Listen: Chris Witts presents Morning Devotions.
In Part 1 I tried to answer this question: What happens when I can’t feel God’s love? I said it’s a common problem, and if it happens to you, you’re not alone. The incredible thing about God is the extent of his love for us. I can never say this enough.
The story in the Bible of the Prodigal Son (a parable in Luke 15) is a wonderful illustration of the extravagance of his love. You might know the story: a younger son who left home and wasted his inheritance in wild living. But his father still loved him and every day looked to see if he was coming home. And then one day it happened.
He saw his prodigal son in the distance. But he did not wait. He ran out to greet him—huffing, puffing, sweating. He ran as fast as he could, not caring that others looked on in disgust. He was after all a man of distinction making a fool of himself. That didn’t matter. He embraced his son and kissed him again and again. He gave him gifts—a robe to cover his tattered clothes so he could lift his head high; sandals to welcome him home as a son, not a slave; a signet ring, and a great party to honour him back into the community.
The lesson here is that God is our Heavenly Father who takes the initiative to show his love. He is generous, overwhelming us with his love and gifts of grace we didn’t earn.
Don’t Give In to Negative Self-talk
So, with all that, can you still not feel God’s love as a personal Heavenly Father? Maybe it’s too good to be true—and maybe your earthly father didn’t take steps to get to know you or show you his love. There may not have been many hugs or gestures of love. And it’s hard to trust in the love of God who you haven’t seen or touched.
I think you need to believe that you can be loved. Your problem with God may well be a self-esteem issue. Some people feel bad about themselves because of something they did. Others because of something that was done to them. Either way, don’t let yourself feel bad about yourself. Receive forgiveness for your failings, and give forgiveness to those who have hurt you. Don’t give in to shame, embarrassment or negative self-talk. If you feel like hiding, you’ll tend to shut out God more, and others who care about you—you are a worthwhile person and your emotional needs are important.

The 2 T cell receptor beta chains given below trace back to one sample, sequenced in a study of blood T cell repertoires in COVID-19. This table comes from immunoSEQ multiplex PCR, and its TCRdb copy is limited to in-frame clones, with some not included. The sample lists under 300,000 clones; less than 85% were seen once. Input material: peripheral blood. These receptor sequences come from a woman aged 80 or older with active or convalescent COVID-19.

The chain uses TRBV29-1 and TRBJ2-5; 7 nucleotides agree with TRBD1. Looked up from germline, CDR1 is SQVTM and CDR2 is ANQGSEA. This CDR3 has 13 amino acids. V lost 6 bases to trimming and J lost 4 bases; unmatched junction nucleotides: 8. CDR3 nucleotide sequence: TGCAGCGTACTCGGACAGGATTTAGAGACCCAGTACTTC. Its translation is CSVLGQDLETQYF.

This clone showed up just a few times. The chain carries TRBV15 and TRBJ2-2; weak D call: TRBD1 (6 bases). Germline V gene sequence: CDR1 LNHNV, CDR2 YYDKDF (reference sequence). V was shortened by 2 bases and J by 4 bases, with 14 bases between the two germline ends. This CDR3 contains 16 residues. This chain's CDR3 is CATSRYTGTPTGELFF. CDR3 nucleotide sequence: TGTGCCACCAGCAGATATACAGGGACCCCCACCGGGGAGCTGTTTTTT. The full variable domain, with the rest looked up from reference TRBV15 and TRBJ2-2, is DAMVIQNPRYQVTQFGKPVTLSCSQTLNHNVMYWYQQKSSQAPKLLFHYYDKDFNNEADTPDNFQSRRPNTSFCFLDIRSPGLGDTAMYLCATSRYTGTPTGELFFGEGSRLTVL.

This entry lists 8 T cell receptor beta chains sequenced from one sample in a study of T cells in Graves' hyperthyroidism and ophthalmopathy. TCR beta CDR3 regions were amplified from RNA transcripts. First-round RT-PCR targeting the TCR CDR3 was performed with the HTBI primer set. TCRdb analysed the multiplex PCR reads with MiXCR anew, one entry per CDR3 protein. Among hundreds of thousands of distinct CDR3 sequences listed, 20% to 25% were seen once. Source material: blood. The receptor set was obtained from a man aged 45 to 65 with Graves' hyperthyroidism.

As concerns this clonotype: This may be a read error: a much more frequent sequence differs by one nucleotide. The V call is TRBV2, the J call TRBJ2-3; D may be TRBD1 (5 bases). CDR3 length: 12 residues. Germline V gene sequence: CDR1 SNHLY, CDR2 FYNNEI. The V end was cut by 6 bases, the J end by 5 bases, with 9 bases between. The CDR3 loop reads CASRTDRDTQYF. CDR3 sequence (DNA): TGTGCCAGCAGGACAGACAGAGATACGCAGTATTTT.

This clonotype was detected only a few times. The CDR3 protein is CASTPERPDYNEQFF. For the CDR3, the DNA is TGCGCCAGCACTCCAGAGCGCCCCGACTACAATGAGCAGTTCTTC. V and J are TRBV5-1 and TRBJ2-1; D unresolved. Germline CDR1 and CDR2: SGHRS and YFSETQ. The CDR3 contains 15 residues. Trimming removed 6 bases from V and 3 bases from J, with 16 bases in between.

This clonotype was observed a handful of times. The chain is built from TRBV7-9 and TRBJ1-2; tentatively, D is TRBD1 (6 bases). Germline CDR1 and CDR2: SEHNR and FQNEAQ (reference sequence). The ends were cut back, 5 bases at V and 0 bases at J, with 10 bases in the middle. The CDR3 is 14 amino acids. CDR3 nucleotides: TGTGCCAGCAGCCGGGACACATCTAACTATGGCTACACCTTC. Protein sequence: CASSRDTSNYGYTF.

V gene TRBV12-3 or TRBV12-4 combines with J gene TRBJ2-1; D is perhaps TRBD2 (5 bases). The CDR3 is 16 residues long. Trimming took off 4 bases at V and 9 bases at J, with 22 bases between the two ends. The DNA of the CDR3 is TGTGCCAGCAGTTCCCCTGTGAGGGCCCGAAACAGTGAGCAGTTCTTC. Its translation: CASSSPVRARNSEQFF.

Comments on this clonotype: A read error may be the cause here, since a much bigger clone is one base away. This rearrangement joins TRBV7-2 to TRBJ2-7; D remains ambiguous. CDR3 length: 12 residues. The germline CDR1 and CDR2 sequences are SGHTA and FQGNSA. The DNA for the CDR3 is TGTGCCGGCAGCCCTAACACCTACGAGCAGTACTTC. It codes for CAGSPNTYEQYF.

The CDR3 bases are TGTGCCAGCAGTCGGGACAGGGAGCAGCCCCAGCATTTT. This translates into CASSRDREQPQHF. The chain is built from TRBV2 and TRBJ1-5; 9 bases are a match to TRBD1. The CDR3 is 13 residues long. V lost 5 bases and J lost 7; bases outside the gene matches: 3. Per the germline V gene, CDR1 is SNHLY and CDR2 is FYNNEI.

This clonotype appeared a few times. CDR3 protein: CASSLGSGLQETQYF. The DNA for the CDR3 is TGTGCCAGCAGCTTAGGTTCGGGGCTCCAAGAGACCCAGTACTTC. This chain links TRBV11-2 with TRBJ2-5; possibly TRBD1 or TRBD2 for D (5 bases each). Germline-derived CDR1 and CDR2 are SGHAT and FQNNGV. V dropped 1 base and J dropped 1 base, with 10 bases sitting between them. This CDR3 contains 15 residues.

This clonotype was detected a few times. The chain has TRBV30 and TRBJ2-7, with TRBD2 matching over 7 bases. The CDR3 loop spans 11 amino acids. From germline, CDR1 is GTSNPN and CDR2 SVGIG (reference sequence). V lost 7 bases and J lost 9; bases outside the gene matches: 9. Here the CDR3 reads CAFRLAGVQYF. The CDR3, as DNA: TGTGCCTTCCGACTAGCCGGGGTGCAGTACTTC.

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Are You Feeling Angry?
I said in Part 1 that some people are angry with God. But there’s more to it. If you don’t feel close to God, it may mean you should let go of anger altogether. Angry people are lonely people. You may have valid reasons to be angry, but don’t stay that way. Anger and negativity push others away, even those who care about us. You can’t stay angry at someone and feel their love for you at the same time.
Job in the the Old Testament was angry with God for the disaster that happened to him and his family. He knew he didn’t deserve all this pain. He was angry at his friends for criticising him, and he told them so. And because Job talked through his feelings and let go of his anger, he didn’t become bitter—he became better. In the end he found God’s comfort and love. Maybe you need to talk with God about your anger, let go and trust him.
It’s about expressing how you feel. Maybe you’re a person of action and reason, and feelings just get in the way. Or as I said in Part 1 you’ve shut down emotionally because of disappointments you’ve had. If so, don’t be surprised if you can’t feel God’s love and presence. Find friends who are interested in you. When someone asks, How are you feeling?, tell them honestly.
Take time to be still with God—sit and meditate. It allows you to bring your focus back to him. Clear your mind and focus on what’s important.
(Continue with How Can I Feel God’s Love? – Part 3)